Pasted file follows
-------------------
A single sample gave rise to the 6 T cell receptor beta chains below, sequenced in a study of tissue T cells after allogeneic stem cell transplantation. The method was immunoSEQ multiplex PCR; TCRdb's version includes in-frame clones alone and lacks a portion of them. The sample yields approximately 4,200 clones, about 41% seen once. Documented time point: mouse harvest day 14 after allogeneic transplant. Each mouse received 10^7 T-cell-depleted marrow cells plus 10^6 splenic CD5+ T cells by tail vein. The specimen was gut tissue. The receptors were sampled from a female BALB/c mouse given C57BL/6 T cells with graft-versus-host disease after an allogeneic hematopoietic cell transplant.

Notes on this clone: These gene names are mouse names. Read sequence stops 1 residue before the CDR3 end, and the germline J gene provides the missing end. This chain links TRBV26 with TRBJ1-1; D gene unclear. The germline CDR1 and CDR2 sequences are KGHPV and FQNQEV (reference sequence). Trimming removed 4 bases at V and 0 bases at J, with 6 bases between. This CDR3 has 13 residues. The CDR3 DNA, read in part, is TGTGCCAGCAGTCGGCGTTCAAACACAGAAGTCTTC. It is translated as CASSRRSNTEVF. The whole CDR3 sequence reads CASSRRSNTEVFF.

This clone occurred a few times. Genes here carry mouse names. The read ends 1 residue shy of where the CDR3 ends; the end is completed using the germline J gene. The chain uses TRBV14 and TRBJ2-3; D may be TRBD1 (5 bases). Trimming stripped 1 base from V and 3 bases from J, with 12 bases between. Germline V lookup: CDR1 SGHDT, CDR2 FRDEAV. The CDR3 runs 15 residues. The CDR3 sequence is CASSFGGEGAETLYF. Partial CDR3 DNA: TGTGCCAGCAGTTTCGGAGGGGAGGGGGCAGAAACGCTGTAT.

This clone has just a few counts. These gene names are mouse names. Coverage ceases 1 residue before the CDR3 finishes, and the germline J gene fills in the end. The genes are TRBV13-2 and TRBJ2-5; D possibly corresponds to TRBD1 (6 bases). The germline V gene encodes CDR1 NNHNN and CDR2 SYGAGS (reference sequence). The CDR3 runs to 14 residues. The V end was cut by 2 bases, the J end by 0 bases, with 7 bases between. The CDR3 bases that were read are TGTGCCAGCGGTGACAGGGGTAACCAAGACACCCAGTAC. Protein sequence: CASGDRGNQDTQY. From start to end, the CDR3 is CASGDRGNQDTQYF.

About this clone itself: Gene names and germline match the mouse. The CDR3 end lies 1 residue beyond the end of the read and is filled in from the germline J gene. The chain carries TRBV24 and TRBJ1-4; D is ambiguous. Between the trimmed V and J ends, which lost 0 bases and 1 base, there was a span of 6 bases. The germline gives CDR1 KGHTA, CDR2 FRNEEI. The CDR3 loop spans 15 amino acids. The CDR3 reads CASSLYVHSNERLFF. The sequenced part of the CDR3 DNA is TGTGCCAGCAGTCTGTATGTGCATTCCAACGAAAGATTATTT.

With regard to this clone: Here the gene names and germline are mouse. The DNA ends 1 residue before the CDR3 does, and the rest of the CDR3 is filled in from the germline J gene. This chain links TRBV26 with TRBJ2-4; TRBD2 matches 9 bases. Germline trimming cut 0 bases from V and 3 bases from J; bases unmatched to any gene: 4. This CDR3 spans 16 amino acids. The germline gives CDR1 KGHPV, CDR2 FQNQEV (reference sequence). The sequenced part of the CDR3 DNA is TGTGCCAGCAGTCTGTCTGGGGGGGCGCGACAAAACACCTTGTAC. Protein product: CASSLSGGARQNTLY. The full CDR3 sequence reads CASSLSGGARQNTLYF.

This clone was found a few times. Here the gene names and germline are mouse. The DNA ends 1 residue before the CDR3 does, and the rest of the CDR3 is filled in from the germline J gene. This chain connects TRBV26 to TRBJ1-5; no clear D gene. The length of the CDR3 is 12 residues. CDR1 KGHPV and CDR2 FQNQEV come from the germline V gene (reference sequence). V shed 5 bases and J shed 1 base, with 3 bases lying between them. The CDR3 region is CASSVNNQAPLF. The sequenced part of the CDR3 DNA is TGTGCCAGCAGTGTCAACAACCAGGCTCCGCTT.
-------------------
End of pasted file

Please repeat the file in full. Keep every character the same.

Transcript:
A single sample gave rise to the 6 T cell receptor beta chains below, sequenced in a study of tissue T cells after allogeneic stem cell transplantation. The method was immunoSEQ multiplex PCR; TCRdb's version includes in-frame clones alone and lacks a portion of them. The sample yields approximately 4,200 clones, about 41% seen once. Documented time point: mouse harvest day 14 after allogeneic transplant. Each mouse received 10^7 T-cell-depleted marrow cells plus 10^6 splenic CD5+ T cells by tail vein. The specimen was gut tissue. The receptors were sampled from a female BALB/c mouse given C57BL/6 T cells with graft-versus-host disease after an allogeneic hematopoietic cell transplant.

Notes on this clone: These gene names are mouse names. Read sequence stops 1 residue before the CDR3 end, and the germline J gene provides the missing end. This chain links TRBV26 with TRBJ1-1; D gene unclear. The germline CDR1 and CDR2 sequences are KGHPV and FQNQEV (reference sequence). Trimming removed 4 bases at V and 0 bases at J, with 6 bases between. This CDR3 has 13 residues. The CDR3 DNA, read in part, is TGTGCCAGCAGTCGGCGTTCAAACACAGAAGTCTTC. It is translated as CASSRRSNTEVF. The whole CDR3 sequence reads CASSRRSNTEVFF.

This clone occurred a few times. Genes here carry mouse names. The read ends 1 residue shy of where the CDR3 ends; the end is completed using the germline J gene. The chain uses TRBV14 and TRBJ2-3; D may be TRBD1 (5 bases). Trimming stripped 1 base from V and 3 bases from J, with 12 bases between. Germline V lookup: CDR1 SGHDT, CDR2 FRDEAV. The CDR3 runs 15 residues. The CDR3 sequence is CASSFGGEGAETLYF. Partial CDR3 DNA: TGTGCCAGCAGTTTCGGAGGGGAGGGGGCAGAAACGCTGTAT.

This clone has just a few counts. These gene names are mouse names. Coverage ceases 1 residue before the CDR3 finishes, and the germline J gene fills in the end. The genes are TRBV13-2 and TRBJ2-5; D possibly corresponds to TRBD1 (6 bases). The germline V gene encodes CDR1 NNHNN and CDR2 SYGAGS (reference sequence). The CDR3 runs to 14 residues. The V end was cut by 2 bases, the J end by 0 bases, with 7 bases between. The CDR3 bases that were read are TGTGCCAGCGGTGACAGGGGTAACCAAGACACCCAGTAC. Protein sequence: CASGDRGNQDTQY. From start to end, the CDR3 is CASGDRGNQDTQYF.

About this clone itself: Gene names and germline match the mouse. The CDR3 end lies 1 residue beyond the end of the read and is filled in from the germline J gene. The chain carries TRBV24 and TRBJ1-4; D is ambiguous. Between the trimmed V and J ends, which lost 0 bases and 1 base, there was a span of 6 bases. The germline gives CDR1 KGHTA, CDR2 FRNEEI. The CDR3 loop spans 15 amino acids. The CDR3 reads CASSLYVHSNERLFF. The sequenced part of the CDR3 DNA is TGTGCCAGCAGTCTGTATGTGCATTCCAACGAAAGATTATTT.

With regard to this clone: Here the gene names and germline are mouse. The DNA ends 1 residue before the CDR3 does, and the rest of the CDR3 is filled in from the germline J gene. This chain links TRBV26 with TRBJ2-4; TRBD2 matches 9 bases. Germline trimming cut 0 bases from V and 3 bases from J; bases unmatched to any gene: 4. This CDR3 spans 16 amino acids. The germline gives CDR1 KGHPV, CDR2 FQNQEV (reference sequence). The sequenced part of the CDR3 DNA is TGTGCCAGCAGTCTGTCTGGGGGGGCGCGACAAAACACCTTGTAC. Protein product: CASSLSGGARQNTLY. The full CDR3 sequence reads CASSLSGGARQNTLYF.

This clone was found a few times. Here the gene names and germline are mouse. The DNA ends 1 residue before the CDR3 does, and the rest of the CDR3 is filled in from the germline J gene. This chain connects TRBV26 to TRBJ1-5; no clear D gene. The length of the CDR3 is 12 residues. CDR1 KGHPV and CDR2 FQNQEV come from the germline V gene (reference sequence). V shed 5 bases and J shed 1 base, with 3 bases lying between them. The CDR3 region is CASSVNNQAPLF. The sequenced part of the CDR3 DNA is TGTGCCAGCAGTGTCAACAACCAGGCTCCGCTT.